natural system effects are allowed to occur and human impacts
are minimised by pulling back from the coast;
system effects are allowed to occur and human impacts are minimised
by adjusting human use of the coastal zone;
effects are controlled by soft or hard engineering, reducing human
impacts in the zone that would be impacted without protection.
However, adaptation needs to be seen as a process
rather than just these technical measures. A particular issue
of interest is resolving conflicts between sustaining the human
use and ecosystem functioning of the coastal zone under climate
change and sea-level rise. There is a need to start strategic
planning of appropriate responses now, particularly enhancing
the technical and institutional capacity of coastal management,
which is under-developed in much of the world, including the most
vulnerable regions identified here. Given the wide range of existing
coastal problems, such planning and capacity building could have
The main conclusions are as follows:
Climate change in coastal areas will
lead to global-mean sea-level rise, rising seawater temperatures
and possible changes in the track, frequency and intensity of
storms, among other changes. This is an additional stress on coastal
zones, which could hinder the goal of sustainable development.
Most impact assessments have focussed
on the impacts of sea-level rise and no other climate change.
They identify a high and increasing impact potential in many developing
The most vulnerable regions appear
to be Africa and parts of Asia, reflecting high and growing exposure
and the low economic base to support adaptation. However, in relative
terms, small islands, including the Caribbean, appear most vulnerable,
and they have some of the most limited adaptation options.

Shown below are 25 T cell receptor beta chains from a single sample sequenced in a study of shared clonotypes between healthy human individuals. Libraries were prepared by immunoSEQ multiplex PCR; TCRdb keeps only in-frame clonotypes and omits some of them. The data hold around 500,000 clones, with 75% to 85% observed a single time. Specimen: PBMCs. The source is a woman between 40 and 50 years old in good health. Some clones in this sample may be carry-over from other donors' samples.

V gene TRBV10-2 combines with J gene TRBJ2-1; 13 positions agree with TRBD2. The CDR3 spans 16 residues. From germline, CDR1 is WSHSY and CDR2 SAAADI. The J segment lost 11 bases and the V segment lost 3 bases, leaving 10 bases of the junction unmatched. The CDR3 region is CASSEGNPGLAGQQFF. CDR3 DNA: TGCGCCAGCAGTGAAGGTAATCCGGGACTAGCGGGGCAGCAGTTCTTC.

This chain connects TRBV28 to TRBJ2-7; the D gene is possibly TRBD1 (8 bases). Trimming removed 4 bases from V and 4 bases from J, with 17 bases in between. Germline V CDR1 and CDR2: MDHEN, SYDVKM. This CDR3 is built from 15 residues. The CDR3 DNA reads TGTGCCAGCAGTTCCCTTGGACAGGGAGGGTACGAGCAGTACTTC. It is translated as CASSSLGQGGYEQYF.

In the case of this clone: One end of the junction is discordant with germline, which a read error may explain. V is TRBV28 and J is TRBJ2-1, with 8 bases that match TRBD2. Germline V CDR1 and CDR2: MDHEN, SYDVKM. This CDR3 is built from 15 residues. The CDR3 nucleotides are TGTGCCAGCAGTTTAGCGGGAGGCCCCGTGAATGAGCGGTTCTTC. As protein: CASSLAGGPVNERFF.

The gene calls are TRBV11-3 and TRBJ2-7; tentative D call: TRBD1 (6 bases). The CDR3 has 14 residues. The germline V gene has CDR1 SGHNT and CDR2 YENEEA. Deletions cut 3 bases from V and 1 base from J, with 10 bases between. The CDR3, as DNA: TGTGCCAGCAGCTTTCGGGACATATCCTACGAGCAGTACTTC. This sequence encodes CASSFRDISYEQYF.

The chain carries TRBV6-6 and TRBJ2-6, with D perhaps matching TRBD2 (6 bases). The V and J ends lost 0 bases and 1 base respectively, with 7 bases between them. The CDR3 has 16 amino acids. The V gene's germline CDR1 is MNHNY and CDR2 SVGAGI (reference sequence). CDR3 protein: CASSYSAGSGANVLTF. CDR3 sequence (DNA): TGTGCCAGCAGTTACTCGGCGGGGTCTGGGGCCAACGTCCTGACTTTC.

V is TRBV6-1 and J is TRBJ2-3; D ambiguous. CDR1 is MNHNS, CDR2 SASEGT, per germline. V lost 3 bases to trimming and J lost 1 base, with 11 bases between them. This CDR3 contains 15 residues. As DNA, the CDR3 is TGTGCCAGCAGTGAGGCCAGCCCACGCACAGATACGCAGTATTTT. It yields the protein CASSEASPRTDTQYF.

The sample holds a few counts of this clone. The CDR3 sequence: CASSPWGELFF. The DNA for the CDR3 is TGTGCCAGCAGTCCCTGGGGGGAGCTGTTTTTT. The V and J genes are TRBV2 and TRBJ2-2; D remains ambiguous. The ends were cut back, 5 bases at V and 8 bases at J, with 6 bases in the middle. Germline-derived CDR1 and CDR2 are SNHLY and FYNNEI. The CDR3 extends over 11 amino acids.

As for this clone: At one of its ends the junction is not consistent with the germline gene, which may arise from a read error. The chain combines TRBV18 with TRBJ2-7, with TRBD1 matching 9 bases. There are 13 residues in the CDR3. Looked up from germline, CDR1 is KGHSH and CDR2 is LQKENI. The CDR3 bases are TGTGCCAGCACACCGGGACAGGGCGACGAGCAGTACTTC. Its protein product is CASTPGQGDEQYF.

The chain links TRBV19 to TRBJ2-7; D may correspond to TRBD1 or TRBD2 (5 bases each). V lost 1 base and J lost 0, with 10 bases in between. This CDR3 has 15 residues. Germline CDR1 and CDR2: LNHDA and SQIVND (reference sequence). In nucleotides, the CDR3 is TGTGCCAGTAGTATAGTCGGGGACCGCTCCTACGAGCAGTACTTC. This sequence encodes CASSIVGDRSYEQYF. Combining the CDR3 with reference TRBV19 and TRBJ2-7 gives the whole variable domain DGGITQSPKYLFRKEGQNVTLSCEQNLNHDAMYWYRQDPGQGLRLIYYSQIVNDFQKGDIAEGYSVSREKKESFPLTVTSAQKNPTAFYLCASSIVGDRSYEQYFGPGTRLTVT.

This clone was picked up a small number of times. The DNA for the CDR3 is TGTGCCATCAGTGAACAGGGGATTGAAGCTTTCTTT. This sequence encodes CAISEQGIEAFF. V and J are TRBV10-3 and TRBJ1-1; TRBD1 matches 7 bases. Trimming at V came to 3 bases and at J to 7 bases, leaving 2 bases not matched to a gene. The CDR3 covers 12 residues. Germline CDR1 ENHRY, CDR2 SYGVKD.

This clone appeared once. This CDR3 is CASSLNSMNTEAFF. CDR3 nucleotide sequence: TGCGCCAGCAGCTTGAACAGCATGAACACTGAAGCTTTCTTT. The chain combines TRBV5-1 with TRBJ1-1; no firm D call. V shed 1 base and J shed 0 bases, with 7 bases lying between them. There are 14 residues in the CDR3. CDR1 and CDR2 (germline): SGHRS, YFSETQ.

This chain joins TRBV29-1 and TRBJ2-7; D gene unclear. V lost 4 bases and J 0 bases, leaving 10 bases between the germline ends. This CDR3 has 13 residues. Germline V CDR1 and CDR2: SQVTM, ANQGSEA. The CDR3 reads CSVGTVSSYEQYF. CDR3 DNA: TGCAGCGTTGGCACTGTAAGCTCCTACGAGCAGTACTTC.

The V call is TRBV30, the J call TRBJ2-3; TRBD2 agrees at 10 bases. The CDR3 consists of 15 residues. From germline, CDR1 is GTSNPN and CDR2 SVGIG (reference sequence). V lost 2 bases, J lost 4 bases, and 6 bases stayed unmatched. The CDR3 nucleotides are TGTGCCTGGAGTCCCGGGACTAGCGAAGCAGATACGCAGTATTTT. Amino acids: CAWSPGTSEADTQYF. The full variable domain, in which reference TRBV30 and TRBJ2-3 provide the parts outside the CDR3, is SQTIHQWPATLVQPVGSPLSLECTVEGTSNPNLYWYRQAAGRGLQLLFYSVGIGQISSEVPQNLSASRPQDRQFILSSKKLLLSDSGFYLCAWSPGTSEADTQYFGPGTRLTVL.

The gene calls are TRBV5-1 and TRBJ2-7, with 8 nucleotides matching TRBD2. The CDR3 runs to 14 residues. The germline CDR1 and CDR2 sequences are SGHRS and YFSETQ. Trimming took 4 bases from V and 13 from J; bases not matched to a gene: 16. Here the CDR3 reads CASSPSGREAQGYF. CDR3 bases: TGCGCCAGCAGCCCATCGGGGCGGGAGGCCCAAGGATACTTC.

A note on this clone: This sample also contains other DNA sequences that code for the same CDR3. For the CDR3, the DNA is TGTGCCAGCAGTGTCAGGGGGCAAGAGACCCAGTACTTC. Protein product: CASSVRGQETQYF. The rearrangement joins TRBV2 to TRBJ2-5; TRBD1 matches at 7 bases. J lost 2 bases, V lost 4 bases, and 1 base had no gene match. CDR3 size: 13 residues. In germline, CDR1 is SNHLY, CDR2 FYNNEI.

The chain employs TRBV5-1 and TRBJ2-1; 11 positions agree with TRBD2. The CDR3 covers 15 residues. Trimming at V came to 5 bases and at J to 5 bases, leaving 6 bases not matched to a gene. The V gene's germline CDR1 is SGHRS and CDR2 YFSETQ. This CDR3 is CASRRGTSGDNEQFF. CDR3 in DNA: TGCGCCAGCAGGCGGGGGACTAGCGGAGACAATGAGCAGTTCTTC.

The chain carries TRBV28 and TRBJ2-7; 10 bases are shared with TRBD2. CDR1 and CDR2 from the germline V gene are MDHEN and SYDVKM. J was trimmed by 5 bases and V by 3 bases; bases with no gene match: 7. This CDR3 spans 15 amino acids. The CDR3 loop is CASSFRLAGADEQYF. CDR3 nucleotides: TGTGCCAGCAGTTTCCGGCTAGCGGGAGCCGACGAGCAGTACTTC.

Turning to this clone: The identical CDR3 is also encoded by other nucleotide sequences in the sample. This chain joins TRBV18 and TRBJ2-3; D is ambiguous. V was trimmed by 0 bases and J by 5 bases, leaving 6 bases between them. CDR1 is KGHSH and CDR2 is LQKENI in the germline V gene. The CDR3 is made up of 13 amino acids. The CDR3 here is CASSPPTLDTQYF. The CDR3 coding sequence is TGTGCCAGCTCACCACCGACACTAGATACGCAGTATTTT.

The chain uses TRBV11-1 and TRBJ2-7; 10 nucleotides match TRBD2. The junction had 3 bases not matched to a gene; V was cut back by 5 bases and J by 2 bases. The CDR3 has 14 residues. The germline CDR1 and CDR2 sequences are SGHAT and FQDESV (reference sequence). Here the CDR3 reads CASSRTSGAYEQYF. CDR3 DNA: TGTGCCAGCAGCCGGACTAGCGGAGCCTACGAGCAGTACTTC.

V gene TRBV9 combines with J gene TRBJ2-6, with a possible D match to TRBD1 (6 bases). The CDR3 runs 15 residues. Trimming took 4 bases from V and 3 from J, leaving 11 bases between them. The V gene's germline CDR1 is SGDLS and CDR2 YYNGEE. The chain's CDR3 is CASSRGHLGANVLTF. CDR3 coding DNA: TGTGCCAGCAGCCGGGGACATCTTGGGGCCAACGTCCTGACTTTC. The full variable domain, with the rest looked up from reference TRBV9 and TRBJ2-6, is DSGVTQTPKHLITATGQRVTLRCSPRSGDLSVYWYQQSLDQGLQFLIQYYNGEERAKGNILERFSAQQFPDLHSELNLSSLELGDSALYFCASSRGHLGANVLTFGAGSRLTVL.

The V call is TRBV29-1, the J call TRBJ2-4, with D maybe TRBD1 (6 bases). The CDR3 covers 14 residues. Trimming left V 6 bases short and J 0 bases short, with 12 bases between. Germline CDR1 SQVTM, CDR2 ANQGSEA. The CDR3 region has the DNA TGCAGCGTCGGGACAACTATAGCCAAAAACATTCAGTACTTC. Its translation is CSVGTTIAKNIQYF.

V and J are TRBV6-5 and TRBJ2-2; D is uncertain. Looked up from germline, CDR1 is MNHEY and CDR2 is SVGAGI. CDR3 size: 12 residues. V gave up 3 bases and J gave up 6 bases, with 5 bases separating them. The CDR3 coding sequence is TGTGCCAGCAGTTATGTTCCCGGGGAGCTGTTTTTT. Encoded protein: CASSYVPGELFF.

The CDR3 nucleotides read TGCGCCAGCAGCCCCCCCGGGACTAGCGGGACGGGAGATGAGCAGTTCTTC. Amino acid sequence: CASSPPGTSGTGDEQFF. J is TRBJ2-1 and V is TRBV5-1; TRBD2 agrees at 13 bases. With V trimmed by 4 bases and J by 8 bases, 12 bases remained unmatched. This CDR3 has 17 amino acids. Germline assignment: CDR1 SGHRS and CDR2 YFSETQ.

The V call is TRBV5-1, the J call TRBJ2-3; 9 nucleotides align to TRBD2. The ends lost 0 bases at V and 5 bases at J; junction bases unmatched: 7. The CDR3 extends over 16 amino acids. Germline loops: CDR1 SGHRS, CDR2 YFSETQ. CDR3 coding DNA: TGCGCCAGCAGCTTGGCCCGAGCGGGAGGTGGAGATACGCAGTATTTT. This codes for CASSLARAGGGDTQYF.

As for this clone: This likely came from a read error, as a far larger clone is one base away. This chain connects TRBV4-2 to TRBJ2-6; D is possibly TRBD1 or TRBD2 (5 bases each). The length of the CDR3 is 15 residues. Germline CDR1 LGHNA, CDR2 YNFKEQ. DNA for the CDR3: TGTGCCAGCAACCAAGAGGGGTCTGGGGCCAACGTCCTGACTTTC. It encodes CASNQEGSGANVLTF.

Coastal ecosystems are also threatened
by climate change, although this requires more quantification,
particularly for coral reefs.
A more detailed global analysis of
the different types of vulnerability is essential to focus work
on impacts and adaptation.
An appropriate mixture of mitigation
and adaptation would be the best response to climate change. There
are a range of effective adaptation options, although they need
to be considered within the broad process of coastal management.
Therefore, enhancing the capacity for coastal management is a
fundamental step in adaptation to climate change and sea-level
Based on this, DFID could help to promote sustainable
development of coastal areas by:
Encouraging efforts to improve our
understanding of vulnerability;
Promoting more evaluation of the
implications of climate change in coastal areas, particularly
in the vulnerable regions identified above;
Enhancing coastal management capacity
so that it can deal with the full range of issues, including climate
Professor Robert Nicholls, Professor in Coastal
Geomorphology and Management,
Flood Hazard Research Centre,